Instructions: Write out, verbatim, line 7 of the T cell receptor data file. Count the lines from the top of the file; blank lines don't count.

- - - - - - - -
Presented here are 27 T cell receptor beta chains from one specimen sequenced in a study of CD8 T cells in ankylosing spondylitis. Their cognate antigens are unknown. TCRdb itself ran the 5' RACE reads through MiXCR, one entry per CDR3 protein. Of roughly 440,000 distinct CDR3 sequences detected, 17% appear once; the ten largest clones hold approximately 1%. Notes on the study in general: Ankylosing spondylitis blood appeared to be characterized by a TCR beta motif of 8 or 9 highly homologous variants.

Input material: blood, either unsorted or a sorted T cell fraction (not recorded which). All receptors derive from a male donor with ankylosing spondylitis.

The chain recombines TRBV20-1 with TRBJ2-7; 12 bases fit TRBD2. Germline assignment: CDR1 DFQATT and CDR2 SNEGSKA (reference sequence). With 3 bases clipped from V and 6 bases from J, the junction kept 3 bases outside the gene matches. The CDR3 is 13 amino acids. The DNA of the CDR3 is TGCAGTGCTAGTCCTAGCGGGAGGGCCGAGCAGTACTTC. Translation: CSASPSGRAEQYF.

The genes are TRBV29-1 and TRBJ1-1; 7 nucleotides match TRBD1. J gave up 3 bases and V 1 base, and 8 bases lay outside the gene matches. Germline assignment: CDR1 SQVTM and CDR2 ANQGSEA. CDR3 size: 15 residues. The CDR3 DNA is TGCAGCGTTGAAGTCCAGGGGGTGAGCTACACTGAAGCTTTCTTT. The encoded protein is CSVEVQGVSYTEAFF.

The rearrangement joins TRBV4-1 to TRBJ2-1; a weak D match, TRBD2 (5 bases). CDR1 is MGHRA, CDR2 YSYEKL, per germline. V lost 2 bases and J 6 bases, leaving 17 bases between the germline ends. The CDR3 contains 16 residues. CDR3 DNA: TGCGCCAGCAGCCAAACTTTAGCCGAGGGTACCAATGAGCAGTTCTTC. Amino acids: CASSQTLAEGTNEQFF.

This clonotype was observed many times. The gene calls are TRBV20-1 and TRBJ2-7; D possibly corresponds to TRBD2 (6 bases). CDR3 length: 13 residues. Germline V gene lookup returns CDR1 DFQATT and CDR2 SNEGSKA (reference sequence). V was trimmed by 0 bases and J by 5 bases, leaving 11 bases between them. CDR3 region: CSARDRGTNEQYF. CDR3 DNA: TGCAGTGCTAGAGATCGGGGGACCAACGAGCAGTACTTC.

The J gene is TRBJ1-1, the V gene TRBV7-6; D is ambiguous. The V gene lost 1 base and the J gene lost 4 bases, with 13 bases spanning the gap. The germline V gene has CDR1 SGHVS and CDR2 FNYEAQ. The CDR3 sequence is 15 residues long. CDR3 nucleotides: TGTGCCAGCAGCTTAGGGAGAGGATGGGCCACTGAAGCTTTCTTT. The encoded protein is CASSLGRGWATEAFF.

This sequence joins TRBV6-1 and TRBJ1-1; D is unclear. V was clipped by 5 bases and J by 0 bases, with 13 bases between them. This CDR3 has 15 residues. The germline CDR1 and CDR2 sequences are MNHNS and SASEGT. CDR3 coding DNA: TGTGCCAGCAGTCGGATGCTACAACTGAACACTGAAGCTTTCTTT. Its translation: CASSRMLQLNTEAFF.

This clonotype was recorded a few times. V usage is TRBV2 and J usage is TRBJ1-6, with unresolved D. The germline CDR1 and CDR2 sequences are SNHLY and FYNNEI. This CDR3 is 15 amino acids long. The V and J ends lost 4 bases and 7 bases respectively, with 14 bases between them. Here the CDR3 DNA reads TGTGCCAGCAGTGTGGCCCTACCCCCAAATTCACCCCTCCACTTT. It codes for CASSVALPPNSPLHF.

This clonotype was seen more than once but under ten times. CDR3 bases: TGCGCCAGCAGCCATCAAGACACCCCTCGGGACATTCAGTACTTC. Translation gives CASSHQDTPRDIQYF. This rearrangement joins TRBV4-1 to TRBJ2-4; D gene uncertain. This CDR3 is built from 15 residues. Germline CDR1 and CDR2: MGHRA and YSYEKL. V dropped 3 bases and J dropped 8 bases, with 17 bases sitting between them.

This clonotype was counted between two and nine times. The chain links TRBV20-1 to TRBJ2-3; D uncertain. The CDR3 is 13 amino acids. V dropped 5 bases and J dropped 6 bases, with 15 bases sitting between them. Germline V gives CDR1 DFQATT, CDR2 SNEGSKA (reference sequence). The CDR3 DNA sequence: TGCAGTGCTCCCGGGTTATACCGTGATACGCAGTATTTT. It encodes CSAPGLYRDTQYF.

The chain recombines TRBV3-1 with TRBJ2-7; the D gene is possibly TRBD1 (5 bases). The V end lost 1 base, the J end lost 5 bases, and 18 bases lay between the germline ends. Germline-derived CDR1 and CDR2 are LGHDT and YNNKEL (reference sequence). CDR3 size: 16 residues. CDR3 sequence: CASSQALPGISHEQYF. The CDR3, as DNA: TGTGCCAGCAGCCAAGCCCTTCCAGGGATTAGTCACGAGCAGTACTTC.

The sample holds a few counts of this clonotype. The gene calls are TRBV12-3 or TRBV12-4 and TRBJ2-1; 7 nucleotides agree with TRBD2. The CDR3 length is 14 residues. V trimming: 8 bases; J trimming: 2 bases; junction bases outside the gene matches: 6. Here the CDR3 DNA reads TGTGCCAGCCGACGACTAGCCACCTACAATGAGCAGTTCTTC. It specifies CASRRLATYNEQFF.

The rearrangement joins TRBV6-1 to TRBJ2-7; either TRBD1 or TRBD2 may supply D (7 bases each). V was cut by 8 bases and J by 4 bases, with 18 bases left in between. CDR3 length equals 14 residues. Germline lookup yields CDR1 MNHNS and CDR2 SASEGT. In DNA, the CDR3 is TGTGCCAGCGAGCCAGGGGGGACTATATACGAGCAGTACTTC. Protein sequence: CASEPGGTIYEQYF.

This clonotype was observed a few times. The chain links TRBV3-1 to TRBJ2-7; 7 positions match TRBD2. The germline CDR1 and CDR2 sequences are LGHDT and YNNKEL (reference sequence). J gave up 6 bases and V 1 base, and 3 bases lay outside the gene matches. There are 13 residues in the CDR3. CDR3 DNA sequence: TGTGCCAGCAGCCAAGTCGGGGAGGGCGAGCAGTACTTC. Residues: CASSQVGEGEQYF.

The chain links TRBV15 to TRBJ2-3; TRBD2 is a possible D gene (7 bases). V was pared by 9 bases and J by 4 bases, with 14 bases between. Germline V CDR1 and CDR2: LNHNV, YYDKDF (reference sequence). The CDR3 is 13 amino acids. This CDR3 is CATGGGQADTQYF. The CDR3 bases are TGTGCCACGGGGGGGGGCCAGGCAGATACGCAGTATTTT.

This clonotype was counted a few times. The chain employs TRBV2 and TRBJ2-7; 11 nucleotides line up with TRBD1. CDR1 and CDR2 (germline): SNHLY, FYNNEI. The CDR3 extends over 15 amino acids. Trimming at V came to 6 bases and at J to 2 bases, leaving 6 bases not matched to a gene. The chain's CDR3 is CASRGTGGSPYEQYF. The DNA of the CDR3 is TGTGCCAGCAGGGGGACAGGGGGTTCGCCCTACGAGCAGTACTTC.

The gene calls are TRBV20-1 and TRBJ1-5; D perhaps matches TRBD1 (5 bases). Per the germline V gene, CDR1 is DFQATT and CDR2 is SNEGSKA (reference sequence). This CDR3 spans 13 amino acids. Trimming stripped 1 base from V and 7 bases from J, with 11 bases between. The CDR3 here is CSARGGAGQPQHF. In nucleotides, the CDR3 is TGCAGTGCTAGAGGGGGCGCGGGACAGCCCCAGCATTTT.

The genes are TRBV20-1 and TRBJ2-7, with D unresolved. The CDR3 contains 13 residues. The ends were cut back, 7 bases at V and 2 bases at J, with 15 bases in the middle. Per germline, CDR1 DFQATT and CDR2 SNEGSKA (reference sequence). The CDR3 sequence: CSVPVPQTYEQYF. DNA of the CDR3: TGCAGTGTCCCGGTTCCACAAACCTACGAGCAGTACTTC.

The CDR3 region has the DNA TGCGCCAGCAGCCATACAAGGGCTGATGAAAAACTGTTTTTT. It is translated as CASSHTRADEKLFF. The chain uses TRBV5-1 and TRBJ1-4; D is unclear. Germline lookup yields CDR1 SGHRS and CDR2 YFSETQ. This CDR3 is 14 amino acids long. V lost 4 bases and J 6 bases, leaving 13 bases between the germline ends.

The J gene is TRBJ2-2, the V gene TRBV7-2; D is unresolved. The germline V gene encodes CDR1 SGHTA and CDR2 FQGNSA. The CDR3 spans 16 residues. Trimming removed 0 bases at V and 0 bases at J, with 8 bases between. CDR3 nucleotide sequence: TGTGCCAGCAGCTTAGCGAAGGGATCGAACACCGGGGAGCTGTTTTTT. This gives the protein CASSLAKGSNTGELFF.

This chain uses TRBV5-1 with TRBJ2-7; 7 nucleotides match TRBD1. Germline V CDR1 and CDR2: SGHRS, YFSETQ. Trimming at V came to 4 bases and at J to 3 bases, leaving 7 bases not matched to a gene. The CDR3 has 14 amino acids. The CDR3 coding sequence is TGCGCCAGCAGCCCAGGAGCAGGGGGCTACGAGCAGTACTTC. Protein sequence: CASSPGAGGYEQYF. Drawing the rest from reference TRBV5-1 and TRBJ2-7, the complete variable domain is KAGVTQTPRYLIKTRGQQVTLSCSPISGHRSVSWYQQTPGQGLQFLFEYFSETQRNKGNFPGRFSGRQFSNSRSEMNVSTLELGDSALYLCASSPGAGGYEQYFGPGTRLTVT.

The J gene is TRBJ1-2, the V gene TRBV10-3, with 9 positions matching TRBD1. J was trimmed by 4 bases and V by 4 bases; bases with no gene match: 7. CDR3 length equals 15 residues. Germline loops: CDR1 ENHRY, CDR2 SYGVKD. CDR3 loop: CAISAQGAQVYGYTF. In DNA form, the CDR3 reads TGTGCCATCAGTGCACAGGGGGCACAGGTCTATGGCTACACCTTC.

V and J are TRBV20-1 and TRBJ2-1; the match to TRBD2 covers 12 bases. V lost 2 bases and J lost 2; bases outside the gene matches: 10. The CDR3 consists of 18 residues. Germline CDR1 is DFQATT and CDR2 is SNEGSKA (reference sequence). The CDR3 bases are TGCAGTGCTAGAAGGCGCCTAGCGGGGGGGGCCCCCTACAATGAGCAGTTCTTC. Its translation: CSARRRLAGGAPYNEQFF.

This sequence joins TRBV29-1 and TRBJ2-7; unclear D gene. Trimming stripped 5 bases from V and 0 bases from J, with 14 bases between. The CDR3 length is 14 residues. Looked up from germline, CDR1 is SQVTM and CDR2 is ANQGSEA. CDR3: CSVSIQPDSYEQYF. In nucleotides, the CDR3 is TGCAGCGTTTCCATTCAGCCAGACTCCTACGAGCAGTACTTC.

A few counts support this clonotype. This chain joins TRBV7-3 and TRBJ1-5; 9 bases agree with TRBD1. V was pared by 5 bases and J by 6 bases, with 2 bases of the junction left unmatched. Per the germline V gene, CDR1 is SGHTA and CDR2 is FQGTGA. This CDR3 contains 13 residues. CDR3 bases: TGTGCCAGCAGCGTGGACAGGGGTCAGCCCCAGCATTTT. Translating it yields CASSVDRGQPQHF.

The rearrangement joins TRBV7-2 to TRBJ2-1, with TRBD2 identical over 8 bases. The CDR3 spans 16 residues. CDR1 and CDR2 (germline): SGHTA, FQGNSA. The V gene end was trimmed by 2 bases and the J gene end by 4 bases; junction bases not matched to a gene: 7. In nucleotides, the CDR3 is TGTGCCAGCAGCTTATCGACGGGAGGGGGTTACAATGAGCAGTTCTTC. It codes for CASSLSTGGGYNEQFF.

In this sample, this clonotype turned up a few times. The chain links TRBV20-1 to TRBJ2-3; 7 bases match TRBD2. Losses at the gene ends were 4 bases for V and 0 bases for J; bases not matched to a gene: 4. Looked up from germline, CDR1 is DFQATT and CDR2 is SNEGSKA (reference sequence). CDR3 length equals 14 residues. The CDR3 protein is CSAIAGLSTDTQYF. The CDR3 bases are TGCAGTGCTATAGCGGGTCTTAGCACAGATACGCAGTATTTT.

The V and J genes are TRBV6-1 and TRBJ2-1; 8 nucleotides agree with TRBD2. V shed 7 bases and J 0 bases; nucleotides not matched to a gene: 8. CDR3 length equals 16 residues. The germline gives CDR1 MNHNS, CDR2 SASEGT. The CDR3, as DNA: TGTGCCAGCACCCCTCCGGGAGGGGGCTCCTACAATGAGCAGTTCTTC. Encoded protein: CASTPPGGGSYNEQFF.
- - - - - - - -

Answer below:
The J gene is TRBJ1-1, the V gene TRBV7-6; D is ambiguous. The V gene lost 1 base and the J gene lost 4 bases, with 13 bases spanning the gap. The germline V gene has CDR1 SGHVS and CDR2 FNYEAQ. The CDR3 sequence is 15 residues long. CDR3 nucleotides: TGTGCCAGCAGCTTAGGGAGAGGATGGGCCACTGAAGCTTTCTTT. The encoded protein is CASSLGRGWATEAFF.